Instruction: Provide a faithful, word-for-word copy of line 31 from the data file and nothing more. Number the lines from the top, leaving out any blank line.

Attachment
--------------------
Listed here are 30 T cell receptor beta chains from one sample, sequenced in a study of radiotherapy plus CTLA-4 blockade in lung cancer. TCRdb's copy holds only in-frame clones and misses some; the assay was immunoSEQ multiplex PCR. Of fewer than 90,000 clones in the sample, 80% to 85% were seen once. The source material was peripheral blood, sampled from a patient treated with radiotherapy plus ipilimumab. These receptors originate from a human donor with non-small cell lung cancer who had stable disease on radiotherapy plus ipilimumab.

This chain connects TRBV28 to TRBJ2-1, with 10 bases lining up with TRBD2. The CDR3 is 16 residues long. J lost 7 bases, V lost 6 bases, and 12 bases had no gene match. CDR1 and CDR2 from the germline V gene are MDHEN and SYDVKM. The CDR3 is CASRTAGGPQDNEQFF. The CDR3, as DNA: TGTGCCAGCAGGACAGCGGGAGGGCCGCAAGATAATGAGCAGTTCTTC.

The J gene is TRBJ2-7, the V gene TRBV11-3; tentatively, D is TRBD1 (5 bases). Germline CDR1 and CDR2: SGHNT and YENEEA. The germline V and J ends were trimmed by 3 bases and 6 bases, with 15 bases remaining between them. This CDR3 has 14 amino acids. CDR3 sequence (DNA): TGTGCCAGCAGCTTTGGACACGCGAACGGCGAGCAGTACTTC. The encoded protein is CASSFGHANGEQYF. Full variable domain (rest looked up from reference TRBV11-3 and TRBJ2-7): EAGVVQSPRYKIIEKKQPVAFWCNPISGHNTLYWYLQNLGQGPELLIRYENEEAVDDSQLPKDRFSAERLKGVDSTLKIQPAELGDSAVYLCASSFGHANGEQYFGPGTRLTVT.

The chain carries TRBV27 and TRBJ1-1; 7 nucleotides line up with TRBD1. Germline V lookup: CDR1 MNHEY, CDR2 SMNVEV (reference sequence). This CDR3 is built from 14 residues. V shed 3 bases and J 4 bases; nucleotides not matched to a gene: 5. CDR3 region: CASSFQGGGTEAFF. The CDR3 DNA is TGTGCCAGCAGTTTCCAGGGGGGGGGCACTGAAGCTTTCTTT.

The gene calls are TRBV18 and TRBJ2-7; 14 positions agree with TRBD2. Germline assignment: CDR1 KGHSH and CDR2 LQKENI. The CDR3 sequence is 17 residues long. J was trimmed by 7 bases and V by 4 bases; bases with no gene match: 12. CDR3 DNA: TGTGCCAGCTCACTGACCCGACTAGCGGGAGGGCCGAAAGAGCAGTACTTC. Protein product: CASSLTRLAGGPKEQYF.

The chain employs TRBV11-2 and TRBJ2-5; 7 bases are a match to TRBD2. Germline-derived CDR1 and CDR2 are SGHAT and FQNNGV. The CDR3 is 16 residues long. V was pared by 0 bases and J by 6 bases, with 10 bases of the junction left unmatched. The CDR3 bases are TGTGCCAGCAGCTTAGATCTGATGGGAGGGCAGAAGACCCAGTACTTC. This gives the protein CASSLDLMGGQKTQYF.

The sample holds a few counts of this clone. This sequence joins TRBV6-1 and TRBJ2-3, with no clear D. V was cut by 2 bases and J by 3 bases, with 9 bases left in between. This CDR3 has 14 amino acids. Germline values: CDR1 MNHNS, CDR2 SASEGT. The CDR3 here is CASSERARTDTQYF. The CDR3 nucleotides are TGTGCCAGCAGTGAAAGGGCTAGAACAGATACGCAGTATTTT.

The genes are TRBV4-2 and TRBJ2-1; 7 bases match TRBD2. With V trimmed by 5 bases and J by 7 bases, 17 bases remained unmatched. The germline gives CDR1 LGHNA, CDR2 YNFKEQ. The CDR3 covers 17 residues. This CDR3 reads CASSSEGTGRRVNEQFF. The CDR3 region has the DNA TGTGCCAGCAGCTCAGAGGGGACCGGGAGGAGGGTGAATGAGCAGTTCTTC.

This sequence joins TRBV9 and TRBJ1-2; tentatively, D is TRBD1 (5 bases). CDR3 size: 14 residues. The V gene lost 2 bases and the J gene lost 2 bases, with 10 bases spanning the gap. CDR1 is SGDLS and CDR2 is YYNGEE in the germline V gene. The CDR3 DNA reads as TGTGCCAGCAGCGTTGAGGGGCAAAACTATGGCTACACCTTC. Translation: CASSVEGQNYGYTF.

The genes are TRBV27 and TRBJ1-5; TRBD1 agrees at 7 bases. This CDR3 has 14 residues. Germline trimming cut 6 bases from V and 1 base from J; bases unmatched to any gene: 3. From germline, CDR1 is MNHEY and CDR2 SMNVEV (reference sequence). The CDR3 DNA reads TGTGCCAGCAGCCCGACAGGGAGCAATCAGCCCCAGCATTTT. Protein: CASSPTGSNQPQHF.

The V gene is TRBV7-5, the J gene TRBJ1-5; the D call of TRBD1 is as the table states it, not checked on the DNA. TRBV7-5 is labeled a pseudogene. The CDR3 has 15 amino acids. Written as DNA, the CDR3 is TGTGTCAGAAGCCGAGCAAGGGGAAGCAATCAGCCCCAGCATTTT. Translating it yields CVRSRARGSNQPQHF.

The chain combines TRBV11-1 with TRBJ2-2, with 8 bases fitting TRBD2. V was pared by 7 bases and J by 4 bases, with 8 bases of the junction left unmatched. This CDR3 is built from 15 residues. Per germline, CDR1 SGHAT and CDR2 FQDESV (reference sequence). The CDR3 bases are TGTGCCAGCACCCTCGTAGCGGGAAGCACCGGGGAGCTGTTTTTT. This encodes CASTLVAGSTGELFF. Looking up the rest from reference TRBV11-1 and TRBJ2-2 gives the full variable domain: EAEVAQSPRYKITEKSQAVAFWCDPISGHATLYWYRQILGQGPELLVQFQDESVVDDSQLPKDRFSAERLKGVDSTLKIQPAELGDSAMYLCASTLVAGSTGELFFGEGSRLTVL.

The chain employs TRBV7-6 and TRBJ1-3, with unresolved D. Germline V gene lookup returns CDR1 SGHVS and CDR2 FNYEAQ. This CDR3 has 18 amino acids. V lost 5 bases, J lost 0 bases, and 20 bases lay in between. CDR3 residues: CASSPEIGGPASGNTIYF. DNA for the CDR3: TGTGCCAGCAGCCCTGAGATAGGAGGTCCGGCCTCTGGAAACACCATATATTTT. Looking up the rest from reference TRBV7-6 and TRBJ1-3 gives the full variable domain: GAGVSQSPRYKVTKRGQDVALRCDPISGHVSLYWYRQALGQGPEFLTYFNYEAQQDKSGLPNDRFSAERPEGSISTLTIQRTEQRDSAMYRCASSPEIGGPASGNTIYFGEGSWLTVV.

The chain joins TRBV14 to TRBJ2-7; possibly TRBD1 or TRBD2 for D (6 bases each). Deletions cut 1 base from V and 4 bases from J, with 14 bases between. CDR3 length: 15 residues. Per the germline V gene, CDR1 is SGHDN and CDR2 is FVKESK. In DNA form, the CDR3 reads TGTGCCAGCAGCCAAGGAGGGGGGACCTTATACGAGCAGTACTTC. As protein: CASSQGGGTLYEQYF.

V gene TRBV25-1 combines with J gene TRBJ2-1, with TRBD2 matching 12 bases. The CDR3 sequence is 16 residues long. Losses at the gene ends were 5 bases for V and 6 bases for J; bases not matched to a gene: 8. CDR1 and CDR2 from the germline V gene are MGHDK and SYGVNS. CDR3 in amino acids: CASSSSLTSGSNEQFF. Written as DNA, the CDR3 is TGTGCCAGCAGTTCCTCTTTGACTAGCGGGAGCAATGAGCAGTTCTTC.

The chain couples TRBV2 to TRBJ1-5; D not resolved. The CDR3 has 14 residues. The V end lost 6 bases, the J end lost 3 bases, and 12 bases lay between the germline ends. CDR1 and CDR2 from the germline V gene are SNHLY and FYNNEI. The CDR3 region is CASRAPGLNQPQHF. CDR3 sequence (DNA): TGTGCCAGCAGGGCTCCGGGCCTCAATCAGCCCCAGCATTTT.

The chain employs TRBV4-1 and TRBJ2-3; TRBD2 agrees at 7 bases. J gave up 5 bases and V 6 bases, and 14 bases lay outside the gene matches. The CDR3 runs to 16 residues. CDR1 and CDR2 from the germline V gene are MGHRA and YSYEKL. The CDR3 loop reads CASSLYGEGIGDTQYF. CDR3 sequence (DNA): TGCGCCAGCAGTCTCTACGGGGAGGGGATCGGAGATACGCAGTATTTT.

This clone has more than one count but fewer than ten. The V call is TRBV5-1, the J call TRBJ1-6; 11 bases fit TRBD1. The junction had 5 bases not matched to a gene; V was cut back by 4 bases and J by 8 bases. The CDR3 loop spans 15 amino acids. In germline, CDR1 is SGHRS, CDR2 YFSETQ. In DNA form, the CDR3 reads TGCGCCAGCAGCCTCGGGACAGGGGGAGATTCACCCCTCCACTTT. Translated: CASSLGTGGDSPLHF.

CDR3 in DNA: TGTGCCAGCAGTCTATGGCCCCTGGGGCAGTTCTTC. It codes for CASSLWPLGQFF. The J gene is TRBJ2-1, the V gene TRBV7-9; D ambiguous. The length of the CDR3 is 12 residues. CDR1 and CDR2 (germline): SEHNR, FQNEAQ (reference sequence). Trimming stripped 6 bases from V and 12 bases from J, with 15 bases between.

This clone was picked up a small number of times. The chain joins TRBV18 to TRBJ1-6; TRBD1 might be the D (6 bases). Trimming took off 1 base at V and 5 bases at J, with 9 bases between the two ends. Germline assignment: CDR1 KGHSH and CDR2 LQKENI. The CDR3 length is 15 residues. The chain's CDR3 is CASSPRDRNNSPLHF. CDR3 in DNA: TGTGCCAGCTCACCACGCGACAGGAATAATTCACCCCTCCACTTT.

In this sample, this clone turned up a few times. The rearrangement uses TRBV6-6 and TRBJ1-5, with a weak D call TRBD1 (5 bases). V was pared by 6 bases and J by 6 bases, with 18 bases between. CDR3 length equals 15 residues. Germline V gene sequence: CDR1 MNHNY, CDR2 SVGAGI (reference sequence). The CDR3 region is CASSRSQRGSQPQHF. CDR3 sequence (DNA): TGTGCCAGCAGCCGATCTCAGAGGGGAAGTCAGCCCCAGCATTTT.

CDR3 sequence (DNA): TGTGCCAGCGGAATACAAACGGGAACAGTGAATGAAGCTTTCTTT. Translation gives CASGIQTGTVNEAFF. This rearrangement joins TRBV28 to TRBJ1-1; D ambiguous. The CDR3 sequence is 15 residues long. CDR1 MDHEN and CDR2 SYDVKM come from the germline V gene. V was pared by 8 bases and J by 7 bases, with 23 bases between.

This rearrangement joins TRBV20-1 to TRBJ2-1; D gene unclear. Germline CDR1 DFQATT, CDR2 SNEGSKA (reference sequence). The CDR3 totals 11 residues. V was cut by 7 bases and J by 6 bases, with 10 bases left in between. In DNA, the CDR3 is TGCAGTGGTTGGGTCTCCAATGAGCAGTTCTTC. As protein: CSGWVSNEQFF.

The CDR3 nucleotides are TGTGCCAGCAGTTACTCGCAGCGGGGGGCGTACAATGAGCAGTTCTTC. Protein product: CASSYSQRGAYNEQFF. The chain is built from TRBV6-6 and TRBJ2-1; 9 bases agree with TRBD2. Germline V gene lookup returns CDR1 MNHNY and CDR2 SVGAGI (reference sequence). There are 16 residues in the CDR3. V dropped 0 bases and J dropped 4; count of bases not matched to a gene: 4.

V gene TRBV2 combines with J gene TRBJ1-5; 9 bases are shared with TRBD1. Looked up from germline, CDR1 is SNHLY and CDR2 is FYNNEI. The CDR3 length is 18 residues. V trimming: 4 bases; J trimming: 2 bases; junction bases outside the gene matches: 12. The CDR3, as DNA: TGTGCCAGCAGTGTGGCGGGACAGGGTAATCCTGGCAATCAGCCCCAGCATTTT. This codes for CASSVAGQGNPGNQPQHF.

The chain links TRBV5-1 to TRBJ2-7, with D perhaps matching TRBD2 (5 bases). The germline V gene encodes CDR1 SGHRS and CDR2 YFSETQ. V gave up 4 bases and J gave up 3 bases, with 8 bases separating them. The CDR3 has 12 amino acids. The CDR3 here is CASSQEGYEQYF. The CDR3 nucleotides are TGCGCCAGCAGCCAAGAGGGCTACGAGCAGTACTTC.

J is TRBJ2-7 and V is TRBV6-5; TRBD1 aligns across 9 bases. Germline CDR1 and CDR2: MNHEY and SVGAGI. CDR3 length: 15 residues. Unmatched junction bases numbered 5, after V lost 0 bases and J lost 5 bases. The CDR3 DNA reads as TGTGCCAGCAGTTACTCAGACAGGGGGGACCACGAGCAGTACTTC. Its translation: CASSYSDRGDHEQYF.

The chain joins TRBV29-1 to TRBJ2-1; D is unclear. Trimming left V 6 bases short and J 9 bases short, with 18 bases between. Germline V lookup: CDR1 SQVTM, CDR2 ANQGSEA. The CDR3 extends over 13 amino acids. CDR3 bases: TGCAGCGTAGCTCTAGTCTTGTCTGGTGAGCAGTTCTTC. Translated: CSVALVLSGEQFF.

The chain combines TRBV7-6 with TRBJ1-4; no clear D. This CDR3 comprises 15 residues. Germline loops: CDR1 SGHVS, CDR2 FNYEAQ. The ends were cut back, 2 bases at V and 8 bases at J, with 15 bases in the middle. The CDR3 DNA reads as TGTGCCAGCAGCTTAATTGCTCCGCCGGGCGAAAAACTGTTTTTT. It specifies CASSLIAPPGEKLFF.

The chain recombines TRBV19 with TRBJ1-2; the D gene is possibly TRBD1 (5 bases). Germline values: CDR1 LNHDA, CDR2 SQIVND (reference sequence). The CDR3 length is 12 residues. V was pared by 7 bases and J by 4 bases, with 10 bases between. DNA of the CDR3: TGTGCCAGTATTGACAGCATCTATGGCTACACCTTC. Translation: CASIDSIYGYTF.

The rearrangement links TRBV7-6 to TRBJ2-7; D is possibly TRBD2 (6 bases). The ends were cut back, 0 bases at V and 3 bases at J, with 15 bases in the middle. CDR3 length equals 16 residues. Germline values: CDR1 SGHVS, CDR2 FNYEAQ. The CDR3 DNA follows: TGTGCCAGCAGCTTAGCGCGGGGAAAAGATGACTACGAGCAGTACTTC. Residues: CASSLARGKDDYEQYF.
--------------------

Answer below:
The rearrangement links TRBV7-6 to TRBJ2-7; D is possibly TRBD2 (6 bases). The ends were cut back, 0 bases at V and 3 bases at J, with 15 bases in the middle. CDR3 length equals 16 residues. Germline values: CDR1 SGHVS, CDR2 FNYEAQ. The CDR3 DNA follows: TGTGCCAGCAGCTTAGCGCGGGGAAAAGATGACTACGAGCAGTACTTC. Residues: CASSLARGKDDYEQYF.